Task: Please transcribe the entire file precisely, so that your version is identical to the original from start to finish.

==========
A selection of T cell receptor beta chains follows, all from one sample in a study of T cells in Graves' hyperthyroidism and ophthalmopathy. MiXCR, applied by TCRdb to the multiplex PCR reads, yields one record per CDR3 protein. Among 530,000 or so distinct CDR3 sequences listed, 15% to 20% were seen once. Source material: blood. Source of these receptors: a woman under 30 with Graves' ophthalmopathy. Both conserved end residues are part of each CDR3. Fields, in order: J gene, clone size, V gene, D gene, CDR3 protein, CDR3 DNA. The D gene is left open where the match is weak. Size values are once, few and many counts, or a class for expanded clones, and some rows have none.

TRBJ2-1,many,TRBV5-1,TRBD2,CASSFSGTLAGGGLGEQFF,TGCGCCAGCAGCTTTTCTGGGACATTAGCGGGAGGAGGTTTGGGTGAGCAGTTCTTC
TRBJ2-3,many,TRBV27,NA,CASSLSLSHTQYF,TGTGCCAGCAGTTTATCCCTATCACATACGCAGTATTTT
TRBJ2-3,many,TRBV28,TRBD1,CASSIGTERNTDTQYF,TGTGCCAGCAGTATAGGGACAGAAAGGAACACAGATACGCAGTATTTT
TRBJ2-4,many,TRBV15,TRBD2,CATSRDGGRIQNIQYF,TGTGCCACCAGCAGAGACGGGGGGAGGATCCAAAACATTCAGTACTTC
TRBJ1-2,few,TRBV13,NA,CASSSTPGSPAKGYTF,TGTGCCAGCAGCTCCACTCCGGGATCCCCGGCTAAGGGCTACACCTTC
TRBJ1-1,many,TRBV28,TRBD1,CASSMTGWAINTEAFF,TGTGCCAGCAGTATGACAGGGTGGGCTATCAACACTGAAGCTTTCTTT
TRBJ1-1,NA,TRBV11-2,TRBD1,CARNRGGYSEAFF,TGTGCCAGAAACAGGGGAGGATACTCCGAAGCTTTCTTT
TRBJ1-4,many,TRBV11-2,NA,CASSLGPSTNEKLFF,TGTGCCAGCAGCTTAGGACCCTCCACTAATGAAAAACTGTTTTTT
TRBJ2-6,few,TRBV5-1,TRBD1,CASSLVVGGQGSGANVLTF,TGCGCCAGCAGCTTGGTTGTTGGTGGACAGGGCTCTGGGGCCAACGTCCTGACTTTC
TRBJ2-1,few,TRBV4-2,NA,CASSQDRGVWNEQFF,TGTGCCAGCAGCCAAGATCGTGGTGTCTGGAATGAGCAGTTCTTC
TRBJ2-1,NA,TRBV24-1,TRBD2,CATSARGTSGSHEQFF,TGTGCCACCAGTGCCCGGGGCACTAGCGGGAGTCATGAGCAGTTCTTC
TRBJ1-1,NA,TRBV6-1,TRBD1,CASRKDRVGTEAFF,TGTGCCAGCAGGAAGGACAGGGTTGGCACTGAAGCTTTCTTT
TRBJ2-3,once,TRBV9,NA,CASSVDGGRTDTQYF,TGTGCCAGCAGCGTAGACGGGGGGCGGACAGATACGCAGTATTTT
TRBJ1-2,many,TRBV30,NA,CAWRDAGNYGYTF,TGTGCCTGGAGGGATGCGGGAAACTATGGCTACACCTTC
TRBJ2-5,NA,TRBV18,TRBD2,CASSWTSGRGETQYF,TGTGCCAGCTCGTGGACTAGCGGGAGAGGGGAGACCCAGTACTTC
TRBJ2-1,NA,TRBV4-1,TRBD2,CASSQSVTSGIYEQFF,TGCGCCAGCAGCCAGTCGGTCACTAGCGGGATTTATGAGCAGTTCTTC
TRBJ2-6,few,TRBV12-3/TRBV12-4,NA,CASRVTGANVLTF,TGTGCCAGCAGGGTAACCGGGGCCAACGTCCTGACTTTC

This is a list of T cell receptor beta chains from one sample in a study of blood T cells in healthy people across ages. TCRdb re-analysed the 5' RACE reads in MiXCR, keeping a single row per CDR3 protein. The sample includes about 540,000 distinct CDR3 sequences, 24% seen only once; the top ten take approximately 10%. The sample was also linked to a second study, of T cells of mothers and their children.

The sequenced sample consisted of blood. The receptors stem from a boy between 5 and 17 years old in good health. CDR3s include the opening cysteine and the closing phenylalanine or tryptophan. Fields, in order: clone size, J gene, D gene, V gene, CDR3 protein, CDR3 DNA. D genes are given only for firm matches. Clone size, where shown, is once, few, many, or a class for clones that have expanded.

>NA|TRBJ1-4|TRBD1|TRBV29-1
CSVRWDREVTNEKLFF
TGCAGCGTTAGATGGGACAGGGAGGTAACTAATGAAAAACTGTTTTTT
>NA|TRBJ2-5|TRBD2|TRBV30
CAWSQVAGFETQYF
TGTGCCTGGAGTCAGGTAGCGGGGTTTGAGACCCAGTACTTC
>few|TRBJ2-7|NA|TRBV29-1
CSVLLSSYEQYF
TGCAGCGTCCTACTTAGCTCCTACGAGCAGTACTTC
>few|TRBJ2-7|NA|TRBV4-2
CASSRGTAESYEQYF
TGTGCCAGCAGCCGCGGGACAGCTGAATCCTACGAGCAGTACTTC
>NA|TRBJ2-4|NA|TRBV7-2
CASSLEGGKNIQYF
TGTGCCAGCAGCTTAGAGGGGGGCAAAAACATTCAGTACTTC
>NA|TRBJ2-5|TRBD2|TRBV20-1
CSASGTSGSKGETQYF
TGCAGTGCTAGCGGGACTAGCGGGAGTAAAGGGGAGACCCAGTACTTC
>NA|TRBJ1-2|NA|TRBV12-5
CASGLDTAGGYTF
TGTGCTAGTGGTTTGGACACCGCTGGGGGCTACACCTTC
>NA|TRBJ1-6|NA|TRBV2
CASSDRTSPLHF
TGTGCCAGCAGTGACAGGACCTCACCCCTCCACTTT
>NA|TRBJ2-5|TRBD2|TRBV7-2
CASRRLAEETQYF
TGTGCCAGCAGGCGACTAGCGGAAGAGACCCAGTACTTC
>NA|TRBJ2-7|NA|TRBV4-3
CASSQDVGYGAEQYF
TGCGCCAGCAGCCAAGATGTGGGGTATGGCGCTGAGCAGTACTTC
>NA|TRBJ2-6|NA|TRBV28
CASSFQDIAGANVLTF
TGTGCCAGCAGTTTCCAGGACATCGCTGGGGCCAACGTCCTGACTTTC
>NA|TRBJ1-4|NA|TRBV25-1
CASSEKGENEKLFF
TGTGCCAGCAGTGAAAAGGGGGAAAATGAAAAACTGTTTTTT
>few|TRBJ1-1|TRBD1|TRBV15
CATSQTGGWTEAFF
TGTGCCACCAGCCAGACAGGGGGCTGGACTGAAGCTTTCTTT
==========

A selection of T cell receptor beta chains follows, all from one sample in a study of T cells in Graves' hyperthyroidism and ophthalmopathy. MiXCR, applied by TCRdb to the multiplex PCR reads, yields one record per CDR3 protein. Among 530,000 or so distinct CDR3 sequences listed, 15% to 20% were seen once. Source material: blood. Source of these receptors: a woman under 30 with Graves' ophthalmopathy. Both conserved end residues are part of each CDR3. Fields, in order: J gene, clone size, V gene, D gene, CDR3 protein, CDR3 DNA. The D gene is left open where the match is weak. Size values are once, few and many counts, or a class for expanded clones, and some rows have none.

TRBJ2-1,many,TRBV5-1,TRBD2,CASSFSGTLAGGGLGEQFF,TGCGCCAGCAGCTTTTCTGGGACATTAGCGGGAGGAGGTTTGGGTGAGCAGTTCTTC
TRBJ2-3,many,TRBV27,NA,CASSLSLSHTQYF,TGTGCCAGCAGTTTATCCCTATCACATACGCAGTATTTT
TRBJ2-3,many,TRBV28,TRBD1,CASSIGTERNTDTQYF,TGTGCCAGCAGTATAGGGACAGAAAGGAACACAGATACGCAGTATTTT
TRBJ2-4,many,TRBV15,TRBD2,CATSRDGGRIQNIQYF,TGTGCCACCAGCAGAGACGGGGGGAGGATCCAAAACATTCAGTACTTC
TRBJ1-2,few,TRBV13,NA,CASSSTPGSPAKGYTF,TGTGCCAGCAGCTCCACTCCGGGATCCCCGGCTAAGGGCTACACCTTC
TRBJ1-1,many,TRBV28,TRBD1,CASSMTGWAINTEAFF,TGTGCCAGCAGTATGACAGGGTGGGCTATCAACACTGAAGCTTTCTTT
TRBJ1-1,NA,TRBV11-2,TRBD1,CARNRGGYSEAFF,TGTGCCAGAAACAGGGGAGGATACTCCGAAGCTTTCTTT
TRBJ1-4,many,TRBV11-2,NA,CASSLGPSTNEKLFF,TGTGCCAGCAGCTTAGGACCCTCCACTAATGAAAAACTGTTTTTT
TRBJ2-6,few,TRBV5-1,TRBD1,CASSLVVGGQGSGANVLTF,TGCGCCAGCAGCTTGGTTGTTGGTGGACAGGGCTCTGGGGCCAACGTCCTGACTTTC
TRBJ2-1,few,TRBV4-2,NA,CASSQDRGVWNEQFF,TGTGCCAGCAGCCAAGATCGTGGTGTCTGGAATGAGCAGTTCTTC
TRBJ2-1,NA,TRBV24-1,TRBD2,CATSARGTSGSHEQFF,TGTGCCACCAGTGCCCGGGGCACTAGCGGGAGTCATGAGCAGTTCTTC
TRBJ1-1,NA,TRBV6-1,TRBD1,CASRKDRVGTEAFF,TGTGCCAGCAGGAAGGACAGGGTTGGCACTGAAGCTTTCTTT
TRBJ2-3,once,TRBV9,NA,CASSVDGGRTDTQYF,TGTGCCAGCAGCGTAGACGGGGGGCGGACAGATACGCAGTATTTT
TRBJ1-2,many,TRBV30,NA,CAWRDAGNYGYTF,TGTGCCTGGAGGGATGCGGGAAACTATGGCTACACCTTC
TRBJ2-5,NA,TRBV18,TRBD2,CASSWTSGRGETQYF,TGTGCCAGCTCGTGGACTAGCGGGAGAGGGGAGACCCAGTACTTC
TRBJ2-1,NA,TRBV4-1,TRBD2,CASSQSVTSGIYEQFF,TGCGCCAGCAGCCAGTCGGTCACTAGCGGGATTTATGAGCAGTTCTTC
TRBJ2-6,few,TRBV12-3/TRBV12-4,NA,CASRVTGANVLTF,TGTGCCAGCAGGGTAACCGGGGCCAACGTCCTGACTTTC

This is a list of T cell receptor beta chains from one sample in a study of blood T cells in healthy people across ages. TCRdb re-analysed the 5' RACE reads in MiXCR, keeping a single row per CDR3 protein. The sample includes about 540,000 distinct CDR3 sequences, 24% seen only once; the top ten take approximately 10%. The sample was also linked to a second study, of T cells of mothers and their children.

The sequenced sample consisted of blood. The receptors stem from a boy between 5 and 17 years old in good health. CDR3s include the opening cysteine and the closing phenylalanine or tryptophan. Fields, in order: clone size, J gene, D gene, V gene, CDR3 protein, CDR3 DNA. D genes are given only for firm matches. Clone size, where shown, is once, few, many, or a class for clones that have expanded.

>NA|TRBJ1-4|TRBD1|TRBV29-1
CSVRWDREVTNEKLFF
TGCAGCGTTAGATGGGACAGGGAGGTAACTAATGAAAAACTGTTTTTT
>NA|TRBJ2-5|TRBD2|TRBV30
CAWSQVAGFETQYF
TGTGCCTGGAGTCAGGTAGCGGGGTTTGAGACCCAGTACTTC
>few|TRBJ2-7|NA|TRBV29-1
CSVLLSSYEQYF
TGCAGCGTCCTACTTAGCTCCTACGAGCAGTACTTC
>few|TRBJ2-7|NA|TRBV4-2
CASSRGTAESYEQYF
TGTGCCAGCAGCCGCGGGACAGCTGAATCCTACGAGCAGTACTTC
>NA|TRBJ2-4|NA|TRBV7-2
CASSLEGGKNIQYF
TGTGCCAGCAGCTTAGAGGGGGGCAAAAACATTCAGTACTTC
>NA|TRBJ2-5|TRBD2|TRBV20-1
CSASGTSGSKGETQYF
TGCAGTGCTAGCGGGACTAGCGGGAGTAAAGGGGAGACCCAGTACTTC
>NA|TRBJ1-2|NA|TRBV12-5
CASGLDTAGGYTF
TGTGCTAGTGGTTTGGACACCGCTGGGGGCTACACCTTC
>NA|TRBJ1-6|NA|TRBV2
CASSDRTSPLHF
TGTGCCAGCAGTGACAGGACCTCACCCCTCCACTTT
>NA|TRBJ2-5|TRBD2|TRBV7-2
CASRRLAEETQYF
TGTGCCAGCAGGCGACTAGCGGAAGAGACCCAGTACTTC
>NA|TRBJ2-7|NA|TRBV4-3
CASSQDVGYGAEQYF
TGCGCCAGCAGCCAAGATGTGGGGTATGGCGCTGAGCAGTACTTC
>NA|TRBJ2-6|NA|TRBV28
CASSFQDIAGANVLTF
TGTGCCAGCAGTTTCCAGGACATCGCTGGGGCCAACGTCCTGACTTTC
>NA|TRBJ1-4|NA|TRBV25-1
CASSEKGENEKLFF
TGTGCCAGCAGTGAAAAGGGGGAAAATGAAAAACTGTTTTTT
>few|TRBJ1-1|TRBD1|TRBV15
CATSQTGGWTEAFF
TGTGCCACCAGCCAGACAGGGGGCTGGACTGAAGCTTTCTTT